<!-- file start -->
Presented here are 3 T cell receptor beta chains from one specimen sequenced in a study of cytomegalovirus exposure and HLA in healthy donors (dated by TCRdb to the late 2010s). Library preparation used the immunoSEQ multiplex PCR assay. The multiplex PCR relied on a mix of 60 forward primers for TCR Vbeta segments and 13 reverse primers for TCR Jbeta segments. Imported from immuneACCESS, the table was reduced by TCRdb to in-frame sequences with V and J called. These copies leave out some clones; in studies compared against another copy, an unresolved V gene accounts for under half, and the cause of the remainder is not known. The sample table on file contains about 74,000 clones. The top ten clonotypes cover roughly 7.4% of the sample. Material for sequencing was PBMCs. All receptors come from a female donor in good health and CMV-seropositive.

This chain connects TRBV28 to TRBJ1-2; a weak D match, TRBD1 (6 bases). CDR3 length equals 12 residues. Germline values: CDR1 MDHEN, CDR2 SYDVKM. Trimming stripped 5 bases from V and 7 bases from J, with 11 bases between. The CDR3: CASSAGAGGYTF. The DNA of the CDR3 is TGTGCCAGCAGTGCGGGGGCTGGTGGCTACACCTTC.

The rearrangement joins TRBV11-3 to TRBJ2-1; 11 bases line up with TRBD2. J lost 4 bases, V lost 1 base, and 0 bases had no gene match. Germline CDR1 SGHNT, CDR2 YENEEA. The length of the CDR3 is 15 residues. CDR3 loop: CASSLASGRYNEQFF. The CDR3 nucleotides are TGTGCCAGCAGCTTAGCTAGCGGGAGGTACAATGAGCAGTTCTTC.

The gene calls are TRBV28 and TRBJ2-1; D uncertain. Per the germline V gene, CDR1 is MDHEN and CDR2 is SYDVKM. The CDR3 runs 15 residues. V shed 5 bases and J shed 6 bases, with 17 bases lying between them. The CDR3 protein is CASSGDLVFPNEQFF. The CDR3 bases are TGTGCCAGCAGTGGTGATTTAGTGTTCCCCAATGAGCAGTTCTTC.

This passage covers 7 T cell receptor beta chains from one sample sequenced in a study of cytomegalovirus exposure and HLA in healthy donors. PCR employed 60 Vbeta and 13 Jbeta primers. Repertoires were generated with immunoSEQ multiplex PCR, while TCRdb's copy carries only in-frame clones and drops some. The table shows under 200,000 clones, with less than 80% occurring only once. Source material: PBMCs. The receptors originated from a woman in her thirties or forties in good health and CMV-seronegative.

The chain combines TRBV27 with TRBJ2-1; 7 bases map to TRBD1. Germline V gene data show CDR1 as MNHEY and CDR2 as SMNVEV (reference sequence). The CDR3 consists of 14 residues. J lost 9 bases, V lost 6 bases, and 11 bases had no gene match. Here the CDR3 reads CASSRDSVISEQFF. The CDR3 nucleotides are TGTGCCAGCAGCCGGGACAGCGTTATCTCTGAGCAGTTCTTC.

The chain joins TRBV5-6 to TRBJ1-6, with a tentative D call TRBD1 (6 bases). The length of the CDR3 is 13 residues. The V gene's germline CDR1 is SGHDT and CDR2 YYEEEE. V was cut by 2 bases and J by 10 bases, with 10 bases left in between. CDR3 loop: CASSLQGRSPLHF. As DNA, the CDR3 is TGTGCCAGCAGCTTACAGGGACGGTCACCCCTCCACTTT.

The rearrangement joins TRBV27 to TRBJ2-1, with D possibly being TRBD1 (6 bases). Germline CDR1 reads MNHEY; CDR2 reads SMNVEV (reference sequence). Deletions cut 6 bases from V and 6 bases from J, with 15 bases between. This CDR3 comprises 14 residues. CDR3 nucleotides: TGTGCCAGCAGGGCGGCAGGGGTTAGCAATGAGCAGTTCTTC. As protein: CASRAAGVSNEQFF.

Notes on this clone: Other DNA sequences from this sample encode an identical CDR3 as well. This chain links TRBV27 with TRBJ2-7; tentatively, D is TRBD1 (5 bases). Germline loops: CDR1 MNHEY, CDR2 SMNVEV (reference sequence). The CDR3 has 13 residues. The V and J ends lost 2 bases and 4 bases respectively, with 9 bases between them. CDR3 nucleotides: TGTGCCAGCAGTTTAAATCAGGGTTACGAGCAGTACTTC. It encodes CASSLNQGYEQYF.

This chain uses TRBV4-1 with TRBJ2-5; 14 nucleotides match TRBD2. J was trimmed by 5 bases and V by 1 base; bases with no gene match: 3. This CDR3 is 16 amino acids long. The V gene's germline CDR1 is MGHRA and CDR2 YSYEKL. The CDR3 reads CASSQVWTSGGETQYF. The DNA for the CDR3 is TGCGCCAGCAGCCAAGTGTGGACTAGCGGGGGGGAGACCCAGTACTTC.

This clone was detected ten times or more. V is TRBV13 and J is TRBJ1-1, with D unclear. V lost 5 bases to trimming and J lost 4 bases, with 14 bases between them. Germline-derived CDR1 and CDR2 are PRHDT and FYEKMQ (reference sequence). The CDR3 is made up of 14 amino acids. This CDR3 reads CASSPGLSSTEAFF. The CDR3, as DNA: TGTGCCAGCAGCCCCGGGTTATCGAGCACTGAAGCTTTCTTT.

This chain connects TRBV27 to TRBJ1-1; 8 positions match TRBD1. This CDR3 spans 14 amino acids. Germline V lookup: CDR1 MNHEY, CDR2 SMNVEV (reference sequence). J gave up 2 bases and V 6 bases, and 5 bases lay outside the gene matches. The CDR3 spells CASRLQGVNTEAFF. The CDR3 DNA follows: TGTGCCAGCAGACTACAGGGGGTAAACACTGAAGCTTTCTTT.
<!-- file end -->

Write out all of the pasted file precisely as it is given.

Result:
Presented here are 3 T cell receptor beta chains from one specimen sequenced in a study of cytomegalovirus exposure and HLA in healthy donors (dated by TCRdb to the late 2010s). Library preparation used the immunoSEQ multiplex PCR assay. The multiplex PCR relied on a mix of 60 forward primers for TCR Vbeta segments and 13 reverse primers for TCR Jbeta segments. Imported from immuneACCESS, the table was reduced by TCRdb to in-frame sequences with V and J called. These copies leave out some clones; in studies compared against another copy, an unresolved V gene accounts for under half, and the cause of the remainder is not known. The sample table on file contains about 74,000 clones. The top ten clonotypes cover roughly 7.4% of the sample. Material for sequencing was PBMCs. All receptors come from a female donor in good health and CMV-seropositive.

This chain connects TRBV28 to TRBJ1-2; a weak D match, TRBD1 (6 bases). CDR3 length equals 12 residues. Germline values: CDR1 MDHEN, CDR2 SYDVKM. Trimming stripped 5 bases from V and 7 bases from J, with 11 bases between. The CDR3: CASSAGAGGYTF. The DNA of the CDR3 is TGTGCCAGCAGTGCGGGGGCTGGTGGCTACACCTTC.

The rearrangement joins TRBV11-3 to TRBJ2-1; 11 bases line up with TRBD2. J lost 4 bases, V lost 1 base, and 0 bases had no gene match. Germline CDR1 SGHNT, CDR2 YENEEA. The length of the CDR3 is 15 residues. CDR3 loop: CASSLASGRYNEQFF. The CDR3 nucleotides are TGTGCCAGCAGCTTAGCTAGCGGGAGGTACAATGAGCAGTTCTTC.

The gene calls are TRBV28 and TRBJ2-1; D uncertain. Per the germline V gene, CDR1 is MDHEN and CDR2 is SYDVKM. The CDR3 runs 15 residues. V shed 5 bases and J shed 6 bases, with 17 bases lying between them. The CDR3 protein is CASSGDLVFPNEQFF. The CDR3 bases are TGTGCCAGCAGTGGTGATTTAGTGTTCCCCAATGAGCAGTTCTTC.

This passage covers 7 T cell receptor beta chains from one sample sequenced in a study of cytomegalovirus exposure and HLA in healthy donors. PCR employed 60 Vbeta and 13 Jbeta primers. Repertoires were generated with immunoSEQ multiplex PCR, while TCRdb's copy carries only in-frame clones and drops some. The table shows under 200,000 clones, with less than 80% occurring only once. Source material: PBMCs. The receptors originated from a woman in her thirties or forties in good health and CMV-seronegative.

The chain combines TRBV27 with TRBJ2-1; 7 bases map to TRBD1. Germline V gene data show CDR1 as MNHEY and CDR2 as SMNVEV (reference sequence). The CDR3 consists of 14 residues. J lost 9 bases, V lost 6 bases, and 11 bases had no gene match. Here the CDR3 reads CASSRDSVISEQFF. The CDR3 nucleotides are TGTGCCAGCAGCCGGGACAGCGTTATCTCTGAGCAGTTCTTC.

The chain joins TRBV5-6 to TRBJ1-6, with a tentative D call TRBD1 (6 bases). The length of the CDR3 is 13 residues. The V gene's germline CDR1 is SGHDT and CDR2 YYEEEE. V was cut by 2 bases and J by 10 bases, with 10 bases left in between. CDR3 loop: CASSLQGRSPLHF. As DNA, the CDR3 is TGTGCCAGCAGCTTACAGGGACGGTCACCCCTCCACTTT.

The rearrangement joins TRBV27 to TRBJ2-1, with D possibly being TRBD1 (6 bases). Germline CDR1 reads MNHEY; CDR2 reads SMNVEV (reference sequence). Deletions cut 6 bases from V and 6 bases from J, with 15 bases between. This CDR3 comprises 14 residues. CDR3 nucleotides: TGTGCCAGCAGGGCGGCAGGGGTTAGCAATGAGCAGTTCTTC. As protein: CASRAAGVSNEQFF.

Notes on this clone: Other DNA sequences from this sample encode an identical CDR3 as well. This chain links TRBV27 with TRBJ2-7; tentatively, D is TRBD1 (5 bases). Germline loops: CDR1 MNHEY, CDR2 SMNVEV (reference sequence). The CDR3 has 13 residues. The V and J ends lost 2 bases and 4 bases respectively, with 9 bases between them. CDR3 nucleotides: TGTGCCAGCAGTTTAAATCAGGGTTACGAGCAGTACTTC. It encodes CASSLNQGYEQYF.

This chain uses TRBV4-1 with TRBJ2-5; 14 nucleotides match TRBD2. J was trimmed by 5 bases and V by 1 base; bases with no gene match: 3. This CDR3 is 16 amino acids long. The V gene's germline CDR1 is MGHRA and CDR2 YSYEKL. The CDR3 reads CASSQVWTSGGETQYF. The DNA for the CDR3 is TGCGCCAGCAGCCAAGTGTGGACTAGCGGGGGGGAGACCCAGTACTTC.

This clone was detected ten times or more. V is TRBV13 and J is TRBJ1-1, with D unclear. V lost 5 bases to trimming and J lost 4 bases, with 14 bases between them. Germline-derived CDR1 and CDR2 are PRHDT and FYEKMQ (reference sequence). The CDR3 is made up of 14 amino acids. This CDR3 reads CASSPGLSSTEAFF. The CDR3, as DNA: TGTGCCAGCAGCCCCGGGTTATCGAGCACTGAAGCTTTCTTT.

This chain connects TRBV27 to TRBJ1-1; 8 positions match TRBD1. This CDR3 spans 14 amino acids. Germline V lookup: CDR1 MNHEY, CDR2 SMNVEV (reference sequence). J gave up 2 bases and V 6 bases, and 5 bases lay outside the gene matches. The CDR3 spells CASRLQGVNTEAFF. The CDR3 DNA follows: TGTGCCAGCAGACTACAGGGGGTAAACACTGAAGCTTTCTTT.